Businesses depend on business processes. While those processes often involve software, the most important processes in many organizations depend on people. Automating interactions among the people who participate in a process can improve how that process functions, increasing its efficiency and lowering its error rate. Using software that supports this kind of human workflow can make organizations more effective.
Many kinds of processes in many different kinds of organizations can benefit from automated support for human workflow. Examples include:
Approval: A common aspect of human-oriented business processes is the need to get approval from multiple participants. What’s being approved can vary widely, ranging from a Word document containing next year’s marketing plan to an expense report from a trip to a conference. In every case, some number of people must review the information, perhaps appending comments, then indicate approval or rejection.
Coordinating group efforts: Whether it’s preparing a response to an RFP, managing the translation of a document into one or more languages, or something else, many processes require people to work together in an organized way. By defining the steps of the process in an automated workflow, the group’s work can be made more efficient and the process itself more predictable.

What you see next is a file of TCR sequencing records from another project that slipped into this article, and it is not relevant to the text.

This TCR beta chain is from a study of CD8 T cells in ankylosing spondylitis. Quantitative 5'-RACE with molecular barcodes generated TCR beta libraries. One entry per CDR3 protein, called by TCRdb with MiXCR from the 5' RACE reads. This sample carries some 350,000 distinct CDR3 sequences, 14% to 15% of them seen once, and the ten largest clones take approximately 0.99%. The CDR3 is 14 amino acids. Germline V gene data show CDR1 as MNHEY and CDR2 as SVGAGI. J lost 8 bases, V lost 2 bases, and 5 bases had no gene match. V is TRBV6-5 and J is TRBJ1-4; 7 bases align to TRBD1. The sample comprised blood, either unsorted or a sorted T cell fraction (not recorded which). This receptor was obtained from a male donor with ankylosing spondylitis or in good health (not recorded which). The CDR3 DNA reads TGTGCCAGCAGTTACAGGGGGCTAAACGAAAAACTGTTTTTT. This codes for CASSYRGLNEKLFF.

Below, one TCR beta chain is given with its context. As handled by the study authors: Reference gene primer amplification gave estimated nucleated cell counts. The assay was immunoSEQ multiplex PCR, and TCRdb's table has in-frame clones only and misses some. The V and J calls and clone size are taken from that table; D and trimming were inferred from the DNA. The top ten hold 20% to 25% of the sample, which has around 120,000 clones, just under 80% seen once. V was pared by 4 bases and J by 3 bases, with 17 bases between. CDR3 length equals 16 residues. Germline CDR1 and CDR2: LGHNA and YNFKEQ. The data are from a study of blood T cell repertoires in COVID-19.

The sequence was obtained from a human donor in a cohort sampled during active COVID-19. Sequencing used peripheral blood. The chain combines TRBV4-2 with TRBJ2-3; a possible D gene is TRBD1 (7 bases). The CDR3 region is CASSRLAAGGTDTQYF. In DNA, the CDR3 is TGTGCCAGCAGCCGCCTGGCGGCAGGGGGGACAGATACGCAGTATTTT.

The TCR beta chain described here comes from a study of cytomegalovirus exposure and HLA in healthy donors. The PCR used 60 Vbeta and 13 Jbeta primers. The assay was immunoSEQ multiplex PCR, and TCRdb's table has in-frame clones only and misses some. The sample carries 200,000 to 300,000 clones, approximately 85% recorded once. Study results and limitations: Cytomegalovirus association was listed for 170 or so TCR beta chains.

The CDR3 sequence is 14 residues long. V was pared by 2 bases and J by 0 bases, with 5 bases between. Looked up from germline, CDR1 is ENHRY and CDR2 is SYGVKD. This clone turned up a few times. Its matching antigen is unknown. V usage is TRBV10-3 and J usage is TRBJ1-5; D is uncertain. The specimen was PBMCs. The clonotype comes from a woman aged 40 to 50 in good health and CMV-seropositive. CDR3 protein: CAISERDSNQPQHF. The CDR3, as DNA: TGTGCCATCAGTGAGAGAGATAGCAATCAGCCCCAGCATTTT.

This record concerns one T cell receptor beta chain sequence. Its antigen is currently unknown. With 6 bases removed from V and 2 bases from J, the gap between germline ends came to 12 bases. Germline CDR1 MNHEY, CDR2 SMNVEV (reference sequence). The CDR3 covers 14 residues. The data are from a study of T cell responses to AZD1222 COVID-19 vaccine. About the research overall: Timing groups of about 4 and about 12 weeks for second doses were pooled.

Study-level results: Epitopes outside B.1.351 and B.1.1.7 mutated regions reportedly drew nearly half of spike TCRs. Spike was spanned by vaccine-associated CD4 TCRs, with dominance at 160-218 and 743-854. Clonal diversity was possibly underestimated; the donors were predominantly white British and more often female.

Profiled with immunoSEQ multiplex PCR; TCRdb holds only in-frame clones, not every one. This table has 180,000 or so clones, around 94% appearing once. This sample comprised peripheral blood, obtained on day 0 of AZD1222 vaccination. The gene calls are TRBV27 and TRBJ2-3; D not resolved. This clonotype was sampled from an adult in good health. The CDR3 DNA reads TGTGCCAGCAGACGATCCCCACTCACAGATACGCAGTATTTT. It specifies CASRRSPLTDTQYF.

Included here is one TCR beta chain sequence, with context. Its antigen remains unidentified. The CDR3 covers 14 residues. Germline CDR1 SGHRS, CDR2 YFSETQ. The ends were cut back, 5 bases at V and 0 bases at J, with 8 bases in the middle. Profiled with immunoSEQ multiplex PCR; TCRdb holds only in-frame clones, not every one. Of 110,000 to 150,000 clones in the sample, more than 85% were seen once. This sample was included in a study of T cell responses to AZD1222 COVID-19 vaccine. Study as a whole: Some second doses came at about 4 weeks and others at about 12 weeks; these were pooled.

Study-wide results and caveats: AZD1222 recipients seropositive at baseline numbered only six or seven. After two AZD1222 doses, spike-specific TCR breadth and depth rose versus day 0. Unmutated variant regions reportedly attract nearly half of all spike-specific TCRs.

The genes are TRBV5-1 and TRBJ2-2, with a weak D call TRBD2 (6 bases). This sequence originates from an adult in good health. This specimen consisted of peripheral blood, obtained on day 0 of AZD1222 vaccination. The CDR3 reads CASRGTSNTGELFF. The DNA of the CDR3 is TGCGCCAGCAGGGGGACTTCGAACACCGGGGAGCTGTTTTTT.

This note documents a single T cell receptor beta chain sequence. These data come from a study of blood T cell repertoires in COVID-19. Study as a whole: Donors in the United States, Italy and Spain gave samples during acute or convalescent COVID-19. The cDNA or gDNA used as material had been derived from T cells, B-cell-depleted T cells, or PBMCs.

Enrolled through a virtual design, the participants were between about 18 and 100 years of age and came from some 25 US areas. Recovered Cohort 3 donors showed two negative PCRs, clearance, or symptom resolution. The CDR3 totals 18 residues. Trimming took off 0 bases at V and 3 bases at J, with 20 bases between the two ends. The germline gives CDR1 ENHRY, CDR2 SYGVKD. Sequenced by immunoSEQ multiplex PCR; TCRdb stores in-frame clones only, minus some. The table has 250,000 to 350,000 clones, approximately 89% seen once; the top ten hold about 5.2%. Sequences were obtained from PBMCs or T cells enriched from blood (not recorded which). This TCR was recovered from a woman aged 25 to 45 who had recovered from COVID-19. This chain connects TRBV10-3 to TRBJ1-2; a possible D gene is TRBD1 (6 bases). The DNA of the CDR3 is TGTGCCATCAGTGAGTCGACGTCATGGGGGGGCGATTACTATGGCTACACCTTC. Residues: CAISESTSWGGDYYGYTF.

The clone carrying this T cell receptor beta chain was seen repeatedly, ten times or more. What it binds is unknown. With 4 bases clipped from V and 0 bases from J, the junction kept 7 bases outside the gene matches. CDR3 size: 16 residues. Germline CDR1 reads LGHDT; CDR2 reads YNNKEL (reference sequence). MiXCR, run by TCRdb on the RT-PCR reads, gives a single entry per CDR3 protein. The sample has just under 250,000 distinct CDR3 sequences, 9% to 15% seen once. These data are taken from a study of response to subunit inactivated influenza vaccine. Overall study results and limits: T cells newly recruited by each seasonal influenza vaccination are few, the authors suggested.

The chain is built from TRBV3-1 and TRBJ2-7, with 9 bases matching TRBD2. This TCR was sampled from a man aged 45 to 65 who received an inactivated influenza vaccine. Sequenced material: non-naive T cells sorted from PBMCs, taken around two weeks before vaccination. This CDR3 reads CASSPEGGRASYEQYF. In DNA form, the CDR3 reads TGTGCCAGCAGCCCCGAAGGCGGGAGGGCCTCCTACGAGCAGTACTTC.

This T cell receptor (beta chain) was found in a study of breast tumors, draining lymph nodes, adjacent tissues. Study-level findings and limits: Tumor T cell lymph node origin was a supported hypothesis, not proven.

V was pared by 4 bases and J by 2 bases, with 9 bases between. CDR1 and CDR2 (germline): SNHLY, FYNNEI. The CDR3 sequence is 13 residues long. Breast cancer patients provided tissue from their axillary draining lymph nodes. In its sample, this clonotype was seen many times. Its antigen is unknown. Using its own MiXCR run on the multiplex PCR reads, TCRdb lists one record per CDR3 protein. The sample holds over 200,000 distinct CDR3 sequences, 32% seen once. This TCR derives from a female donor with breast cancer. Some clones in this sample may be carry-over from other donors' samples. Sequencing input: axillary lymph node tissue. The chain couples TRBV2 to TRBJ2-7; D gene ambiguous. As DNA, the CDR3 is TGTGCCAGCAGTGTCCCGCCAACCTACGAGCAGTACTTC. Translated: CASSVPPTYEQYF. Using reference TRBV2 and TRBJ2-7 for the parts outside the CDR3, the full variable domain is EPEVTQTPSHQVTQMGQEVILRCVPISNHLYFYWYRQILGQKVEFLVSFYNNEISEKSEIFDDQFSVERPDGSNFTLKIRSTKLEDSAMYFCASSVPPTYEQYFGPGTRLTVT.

Issue tracking: Many business processes generate a list of outstanding issues. An automated workflow can be used to maintain that list, assign issues to the people capable of resolving them, and track the status of that resolution.
To support these kinds of automated business processes, Microsoft Windows SharePoint Services 3.0 can run human workflow applications. Based on Windows Workflow Foundation, these applications interact with people through a Web browser and, if necessary, with other software as well. To create workflow applications, developers use WF’s Workflow Designer and Microsoft Visual Studio 2005, while information workers use the new Microsoft Office SharePoint Designer 2007.